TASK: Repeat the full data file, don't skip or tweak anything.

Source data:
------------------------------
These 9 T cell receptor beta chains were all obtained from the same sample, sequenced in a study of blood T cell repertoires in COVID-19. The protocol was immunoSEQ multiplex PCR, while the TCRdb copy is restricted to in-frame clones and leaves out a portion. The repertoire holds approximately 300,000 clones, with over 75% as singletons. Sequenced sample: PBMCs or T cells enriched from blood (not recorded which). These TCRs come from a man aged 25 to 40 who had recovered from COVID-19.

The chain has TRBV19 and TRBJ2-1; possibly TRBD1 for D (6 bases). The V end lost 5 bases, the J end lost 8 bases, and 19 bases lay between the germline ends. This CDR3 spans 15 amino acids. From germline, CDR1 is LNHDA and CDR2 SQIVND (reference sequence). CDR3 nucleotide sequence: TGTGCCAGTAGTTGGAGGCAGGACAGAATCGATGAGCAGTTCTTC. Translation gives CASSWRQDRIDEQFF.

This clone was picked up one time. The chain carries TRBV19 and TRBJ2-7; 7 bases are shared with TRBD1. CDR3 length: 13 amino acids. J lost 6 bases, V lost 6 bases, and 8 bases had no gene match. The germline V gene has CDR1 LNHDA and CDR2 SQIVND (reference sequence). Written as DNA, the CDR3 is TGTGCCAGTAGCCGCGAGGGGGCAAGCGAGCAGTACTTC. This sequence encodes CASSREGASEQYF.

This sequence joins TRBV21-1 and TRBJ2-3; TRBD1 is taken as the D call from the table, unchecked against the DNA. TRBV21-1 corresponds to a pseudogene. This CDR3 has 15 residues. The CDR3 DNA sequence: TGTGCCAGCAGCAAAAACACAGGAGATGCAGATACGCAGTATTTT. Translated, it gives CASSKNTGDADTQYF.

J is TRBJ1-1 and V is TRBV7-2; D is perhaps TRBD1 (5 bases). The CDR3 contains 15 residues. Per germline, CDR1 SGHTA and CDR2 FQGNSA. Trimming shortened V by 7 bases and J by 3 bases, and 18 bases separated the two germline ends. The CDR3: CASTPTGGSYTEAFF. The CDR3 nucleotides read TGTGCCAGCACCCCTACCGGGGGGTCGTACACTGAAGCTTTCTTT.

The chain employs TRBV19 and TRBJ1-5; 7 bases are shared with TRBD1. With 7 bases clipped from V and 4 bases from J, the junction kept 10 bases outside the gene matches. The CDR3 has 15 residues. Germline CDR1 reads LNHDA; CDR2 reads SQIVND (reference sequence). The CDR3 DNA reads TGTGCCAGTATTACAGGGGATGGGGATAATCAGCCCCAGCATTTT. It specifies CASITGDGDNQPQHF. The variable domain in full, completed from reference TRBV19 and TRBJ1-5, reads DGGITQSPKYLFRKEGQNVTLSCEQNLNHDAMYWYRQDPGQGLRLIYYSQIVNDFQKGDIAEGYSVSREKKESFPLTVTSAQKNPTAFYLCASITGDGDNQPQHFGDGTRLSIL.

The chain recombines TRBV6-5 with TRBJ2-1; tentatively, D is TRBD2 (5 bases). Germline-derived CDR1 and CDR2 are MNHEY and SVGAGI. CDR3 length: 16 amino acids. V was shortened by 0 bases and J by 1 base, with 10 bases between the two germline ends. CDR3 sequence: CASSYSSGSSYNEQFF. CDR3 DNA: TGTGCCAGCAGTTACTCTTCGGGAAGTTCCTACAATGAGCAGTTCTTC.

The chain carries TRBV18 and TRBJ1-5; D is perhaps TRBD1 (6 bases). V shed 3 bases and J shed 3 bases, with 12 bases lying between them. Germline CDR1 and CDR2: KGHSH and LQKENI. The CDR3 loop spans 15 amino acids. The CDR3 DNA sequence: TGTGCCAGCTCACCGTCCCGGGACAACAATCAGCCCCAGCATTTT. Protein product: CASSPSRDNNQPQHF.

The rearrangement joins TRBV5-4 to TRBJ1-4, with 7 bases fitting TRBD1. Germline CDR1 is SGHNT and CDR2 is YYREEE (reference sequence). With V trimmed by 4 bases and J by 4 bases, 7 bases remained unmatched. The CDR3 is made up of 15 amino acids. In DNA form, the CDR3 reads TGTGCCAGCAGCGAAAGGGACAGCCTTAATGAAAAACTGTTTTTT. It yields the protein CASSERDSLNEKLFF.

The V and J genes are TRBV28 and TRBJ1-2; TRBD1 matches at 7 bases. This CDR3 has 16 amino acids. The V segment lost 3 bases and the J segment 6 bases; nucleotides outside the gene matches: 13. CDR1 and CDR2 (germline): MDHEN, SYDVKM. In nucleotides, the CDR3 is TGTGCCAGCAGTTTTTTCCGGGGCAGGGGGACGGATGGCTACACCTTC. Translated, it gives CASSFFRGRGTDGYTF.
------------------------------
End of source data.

These 9 T cell receptor beta chains were all obtained from the same sample, sequenced in a study of blood T cell repertoires in COVID-19. The protocol was immunoSEQ multiplex PCR, while the TCRdb copy is restricted to in-frame clones and leaves out a portion. The repertoire holds approximately 300,000 clones, with over 75% as singletons. Sequenced sample: PBMCs or T cells enriched from blood (not recorded which). These TCRs come from a man aged 25 to 40 who had recovered from COVID-19.

The chain has TRBV19 and TRBJ2-1; possibly TRBD1 for D (6 bases). The V end lost 5 bases, the J end lost 8 bases, and 19 bases lay between the germline ends. This CDR3 spans 15 amino acids. From germline, CDR1 is LNHDA and CDR2 SQIVND (reference sequence). CDR3 nucleotide sequence: TGTGCCAGTAGTTGGAGGCAGGACAGAATCGATGAGCAGTTCTTC. Translation gives CASSWRQDRIDEQFF.

This clone was picked up one time. The chain carries TRBV19 and TRBJ2-7; 7 bases are shared with TRBD1. CDR3 length: 13 amino acids. J lost 6 bases, V lost 6 bases, and 8 bases had no gene match. The germline V gene has CDR1 LNHDA and CDR2 SQIVND (reference sequence). Written as DNA, the CDR3 is TGTGCCAGTAGCCGCGAGGGGGCAAGCGAGCAGTACTTC. This sequence encodes CASSREGASEQYF.

This sequence joins TRBV21-1 and TRBJ2-3; TRBD1 is taken as the D call from the table, unchecked against the DNA. TRBV21-1 corresponds to a pseudogene. This CDR3 has 15 residues. The CDR3 DNA sequence: TGTGCCAGCAGCAAAAACACAGGAGATGCAGATACGCAGTATTTT. Translated, it gives CASSKNTGDADTQYF.

J is TRBJ1-1 and V is TRBV7-2; D is perhaps TRBD1 (5 bases). The CDR3 contains 15 residues. Per germline, CDR1 SGHTA and CDR2 FQGNSA. Trimming shortened V by 7 bases and J by 3 bases, and 18 bases separated the two germline ends. The CDR3: CASTPTGGSYTEAFF. The CDR3 nucleotides read TGTGCCAGCACCCCTACCGGGGGGTCGTACACTGAAGCTTTCTTT.

The chain employs TRBV19 and TRBJ1-5; 7 bases are shared with TRBD1. With 7 bases clipped from V and 4 bases from J, the junction kept 10 bases outside the gene matches. The CDR3 has 15 residues. Germline CDR1 reads LNHDA; CDR2 reads SQIVND (reference sequence). The CDR3 DNA reads TGTGCCAGTATTACAGGGGATGGGGATAATCAGCCCCAGCATTTT. It specifies CASITGDGDNQPQHF. The variable domain in full, completed from reference TRBV19 and TRBJ1-5, reads DGGITQSPKYLFRKEGQNVTLSCEQNLNHDAMYWYRQDPGQGLRLIYYSQIVNDFQKGDIAEGYSVSREKKESFPLTVTSAQKNPTAFYLCASITGDGDNQPQHFGDGTRLSIL.

The chain recombines TRBV6-5 with TRBJ2-1; tentatively, D is TRBD2 (5 bases). Germline-derived CDR1 and CDR2 are MNHEY and SVGAGI. CDR3 length: 16 amino acids. V was shortened by 0 bases and J by 1 base, with 10 bases between the two germline ends. CDR3 sequence: CASSYSSGSSYNEQFF. CDR3 DNA: TGTGCCAGCAGTTACTCTTCGGGAAGTTCCTACAATGAGCAGTTCTTC.

The chain carries TRBV18 and TRBJ1-5; D is perhaps TRBD1 (6 bases). V shed 3 bases and J shed 3 bases, with 12 bases lying between them. Germline CDR1 and CDR2: KGHSH and LQKENI. The CDR3 loop spans 15 amino acids. The CDR3 DNA sequence: TGTGCCAGCTCACCGTCCCGGGACAACAATCAGCCCCAGCATTTT. Protein product: CASSPSRDNNQPQHF.

The rearrangement joins TRBV5-4 to TRBJ1-4, with 7 bases fitting TRBD1. Germline CDR1 is SGHNT and CDR2 is YYREEE (reference sequence). With V trimmed by 4 bases and J by 4 bases, 7 bases remained unmatched. The CDR3 is made up of 15 amino acids. In DNA form, the CDR3 reads TGTGCCAGCAGCGAAAGGGACAGCCTTAATGAAAAACTGTTTTTT. It yields the protein CASSERDSLNEKLFF.

The V and J genes are TRBV28 and TRBJ1-2; TRBD1 matches at 7 bases. This CDR3 has 16 amino acids. The V segment lost 3 bases and the J segment 6 bases; nucleotides outside the gene matches: 13. CDR1 and CDR2 (germline): MDHEN, SYDVKM. In nucleotides, the CDR3 is TGTGCCAGCAGTTTTTTCCGGGGCAGGGGGACGGATGGCTACACCTTC. Translated, it gives CASSFFRGRGTDGYTF.